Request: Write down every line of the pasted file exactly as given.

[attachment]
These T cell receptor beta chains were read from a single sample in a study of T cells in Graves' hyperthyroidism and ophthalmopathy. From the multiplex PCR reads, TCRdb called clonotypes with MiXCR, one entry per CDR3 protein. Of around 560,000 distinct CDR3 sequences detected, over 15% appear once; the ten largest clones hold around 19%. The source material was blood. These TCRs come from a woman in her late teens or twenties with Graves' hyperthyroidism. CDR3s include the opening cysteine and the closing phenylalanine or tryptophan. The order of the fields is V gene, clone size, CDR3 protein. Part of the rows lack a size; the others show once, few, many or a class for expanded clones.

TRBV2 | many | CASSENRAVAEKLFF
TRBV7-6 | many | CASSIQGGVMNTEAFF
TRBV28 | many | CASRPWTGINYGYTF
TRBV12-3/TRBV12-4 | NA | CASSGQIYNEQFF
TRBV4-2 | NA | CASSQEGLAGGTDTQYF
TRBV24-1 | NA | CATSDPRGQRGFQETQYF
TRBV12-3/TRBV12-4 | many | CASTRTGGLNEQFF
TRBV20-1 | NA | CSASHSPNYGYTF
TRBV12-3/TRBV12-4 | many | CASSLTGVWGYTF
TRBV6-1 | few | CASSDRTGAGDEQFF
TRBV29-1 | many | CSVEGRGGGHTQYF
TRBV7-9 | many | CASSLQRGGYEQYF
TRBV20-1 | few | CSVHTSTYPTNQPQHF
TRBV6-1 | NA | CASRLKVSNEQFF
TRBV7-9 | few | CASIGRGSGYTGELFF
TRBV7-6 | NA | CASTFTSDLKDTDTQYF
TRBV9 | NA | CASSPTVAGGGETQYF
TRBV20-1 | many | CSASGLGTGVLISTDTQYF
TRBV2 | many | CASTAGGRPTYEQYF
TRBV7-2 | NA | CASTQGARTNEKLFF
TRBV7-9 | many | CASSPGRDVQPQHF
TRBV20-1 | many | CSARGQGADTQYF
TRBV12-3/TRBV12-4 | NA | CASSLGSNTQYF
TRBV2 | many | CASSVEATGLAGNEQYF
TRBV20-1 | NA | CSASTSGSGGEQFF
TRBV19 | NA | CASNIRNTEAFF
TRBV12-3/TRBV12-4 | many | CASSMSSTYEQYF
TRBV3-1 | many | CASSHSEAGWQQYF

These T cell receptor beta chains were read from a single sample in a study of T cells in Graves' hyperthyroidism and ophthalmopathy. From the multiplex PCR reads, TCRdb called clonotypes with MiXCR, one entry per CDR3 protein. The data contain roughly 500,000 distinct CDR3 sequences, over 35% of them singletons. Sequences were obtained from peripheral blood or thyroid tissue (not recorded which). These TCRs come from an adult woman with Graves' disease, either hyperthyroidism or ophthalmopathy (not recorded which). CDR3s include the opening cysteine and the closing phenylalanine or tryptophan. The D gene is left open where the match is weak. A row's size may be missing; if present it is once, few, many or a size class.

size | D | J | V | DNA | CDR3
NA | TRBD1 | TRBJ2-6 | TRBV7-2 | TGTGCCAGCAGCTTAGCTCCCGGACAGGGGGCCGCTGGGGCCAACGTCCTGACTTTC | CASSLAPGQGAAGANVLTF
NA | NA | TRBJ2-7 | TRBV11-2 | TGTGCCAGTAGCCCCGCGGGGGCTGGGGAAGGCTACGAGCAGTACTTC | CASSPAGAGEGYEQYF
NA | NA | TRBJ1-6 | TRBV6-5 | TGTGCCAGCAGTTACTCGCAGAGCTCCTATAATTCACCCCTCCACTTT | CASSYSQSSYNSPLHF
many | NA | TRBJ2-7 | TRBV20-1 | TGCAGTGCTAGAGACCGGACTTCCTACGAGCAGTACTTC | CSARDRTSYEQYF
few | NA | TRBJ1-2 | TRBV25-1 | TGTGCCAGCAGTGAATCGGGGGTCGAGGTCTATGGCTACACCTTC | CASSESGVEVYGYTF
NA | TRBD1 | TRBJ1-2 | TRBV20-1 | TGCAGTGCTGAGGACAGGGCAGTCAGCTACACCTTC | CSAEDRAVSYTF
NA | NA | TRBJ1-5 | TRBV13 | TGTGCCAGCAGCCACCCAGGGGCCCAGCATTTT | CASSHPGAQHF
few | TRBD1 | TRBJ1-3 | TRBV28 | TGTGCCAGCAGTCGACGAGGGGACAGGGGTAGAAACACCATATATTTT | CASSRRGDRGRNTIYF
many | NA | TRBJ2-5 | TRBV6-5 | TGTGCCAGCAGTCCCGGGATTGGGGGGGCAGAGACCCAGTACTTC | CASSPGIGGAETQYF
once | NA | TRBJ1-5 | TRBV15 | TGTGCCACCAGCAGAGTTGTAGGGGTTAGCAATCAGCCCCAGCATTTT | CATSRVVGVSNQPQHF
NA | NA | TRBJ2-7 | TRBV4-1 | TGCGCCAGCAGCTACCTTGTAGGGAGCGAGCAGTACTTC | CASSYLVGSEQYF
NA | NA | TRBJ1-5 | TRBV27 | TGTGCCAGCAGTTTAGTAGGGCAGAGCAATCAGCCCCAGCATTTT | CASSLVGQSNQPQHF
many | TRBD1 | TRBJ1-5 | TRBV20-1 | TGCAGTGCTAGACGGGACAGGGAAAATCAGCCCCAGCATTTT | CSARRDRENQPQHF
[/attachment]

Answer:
These T cell receptor beta chains were read from a single sample in a study of T cells in Graves' hyperthyroidism and ophthalmopathy. From the multiplex PCR reads, TCRdb called clonotypes with MiXCR, one entry per CDR3 protein. Of around 560,000 distinct CDR3 sequences detected, over 15% appear once; the ten largest clones hold around 19%. The source material was blood. These TCRs come from a woman in her late teens or twenties with Graves' hyperthyroidism. CDR3s include the opening cysteine and the closing phenylalanine or tryptophan. The order of the fields is V gene, clone size, CDR3 protein. Part of the rows lack a size; the others show once, few, many or a class for expanded clones.

TRBV2 | many | CASSENRAVAEKLFF
TRBV7-6 | many | CASSIQGGVMNTEAFF
TRBV28 | many | CASRPWTGINYGYTF
TRBV12-3/TRBV12-4 | NA | CASSGQIYNEQFF
TRBV4-2 | NA | CASSQEGLAGGTDTQYF
TRBV24-1 | NA | CATSDPRGQRGFQETQYF
TRBV12-3/TRBV12-4 | many | CASTRTGGLNEQFF
TRBV20-1 | NA | CSASHSPNYGYTF
TRBV12-3/TRBV12-4 | many | CASSLTGVWGYTF
TRBV6-1 | few | CASSDRTGAGDEQFF
TRBV29-1 | many | CSVEGRGGGHTQYF
TRBV7-9 | many | CASSLQRGGYEQYF
TRBV20-1 | few | CSVHTSTYPTNQPQHF
TRBV6-1 | NA | CASRLKVSNEQFF
TRBV7-9 | few | CASIGRGSGYTGELFF
TRBV7-6 | NA | CASTFTSDLKDTDTQYF
TRBV9 | NA | CASSPTVAGGGETQYF
TRBV20-1 | many | CSASGLGTGVLISTDTQYF
TRBV2 | many | CASTAGGRPTYEQYF
TRBV7-2 | NA | CASTQGARTNEKLFF
TRBV7-9 | many | CASSPGRDVQPQHF
TRBV20-1 | many | CSARGQGADTQYF
TRBV12-3/TRBV12-4 | NA | CASSLGSNTQYF
TRBV2 | many | CASSVEATGLAGNEQYF
TRBV20-1 | NA | CSASTSGSGGEQFF
TRBV19 | NA | CASNIRNTEAFF
TRBV12-3/TRBV12-4 | many | CASSMSSTYEQYF
TRBV3-1 | many | CASSHSEAGWQQYF

These T cell receptor beta chains were read from a single sample in a study of T cells in Graves' hyperthyroidism and ophthalmopathy. From the multiplex PCR reads, TCRdb called clonotypes with MiXCR, one entry per CDR3 protein. The data contain roughly 500,000 distinct CDR3 sequences, over 35% of them singletons. Sequences were obtained from peripheral blood or thyroid tissue (not recorded which). These TCRs come from an adult woman with Graves' disease, either hyperthyroidism or ophthalmopathy (not recorded which). CDR3s include the opening cysteine and the closing phenylalanine or tryptophan. The D gene is left open where the match is weak. A row's size may be missing; if present it is once, few, many or a size class.

size | D | J | V | DNA | CDR3
NA | TRBD1 | TRBJ2-6 | TRBV7-2 | TGTGCCAGCAGCTTAGCTCCCGGACAGGGGGCCGCTGGGGCCAACGTCCTGACTTTC | CASSLAPGQGAAGANVLTF
NA | NA | TRBJ2-7 | TRBV11-2 | TGTGCCAGTAGCCCCGCGGGGGCTGGGGAAGGCTACGAGCAGTACTTC | CASSPAGAGEGYEQYF
NA | NA | TRBJ1-6 | TRBV6-5 | TGTGCCAGCAGTTACTCGCAGAGCTCCTATAATTCACCCCTCCACTTT | CASSYSQSSYNSPLHF
many | NA | TRBJ2-7 | TRBV20-1 | TGCAGTGCTAGAGACCGGACTTCCTACGAGCAGTACTTC | CSARDRTSYEQYF
few | NA | TRBJ1-2 | TRBV25-1 | TGTGCCAGCAGTGAATCGGGGGTCGAGGTCTATGGCTACACCTTC | CASSESGVEVYGYTF
NA | TRBD1 | TRBJ1-2 | TRBV20-1 | TGCAGTGCTGAGGACAGGGCAGTCAGCTACACCTTC | CSAEDRAVSYTF
NA | NA | TRBJ1-5 | TRBV13 | TGTGCCAGCAGCCACCCAGGGGCCCAGCATTTT | CASSHPGAQHF
few | TRBD1 | TRBJ1-3 | TRBV28 | TGTGCCAGCAGTCGACGAGGGGACAGGGGTAGAAACACCATATATTTT | CASSRRGDRGRNTIYF
many | NA | TRBJ2-5 | TRBV6-5 | TGTGCCAGCAGTCCCGGGATTGGGGGGGCAGAGACCCAGTACTTC | CASSPGIGGAETQYF
once | NA | TRBJ1-5 | TRBV15 | TGTGCCACCAGCAGAGTTGTAGGGGTTAGCAATCAGCCCCAGCATTTT | CATSRVVGVSNQPQHF
NA | NA | TRBJ2-7 | TRBV4-1 | TGCGCCAGCAGCTACCTTGTAGGGAGCGAGCAGTACTTC | CASSYLVGSEQYF
NA | NA | TRBJ1-5 | TRBV27 | TGTGCCAGCAGTTTAGTAGGGCAGAGCAATCAGCCCCAGCATTTT | CASSLVGQSNQPQHF
many | TRBD1 | TRBJ1-5 | TRBV20-1 | TGCAGTGCTAGACGGGACAGGGAAAATCAGCCCCAGCATTTT | CSARRDRENQPQHF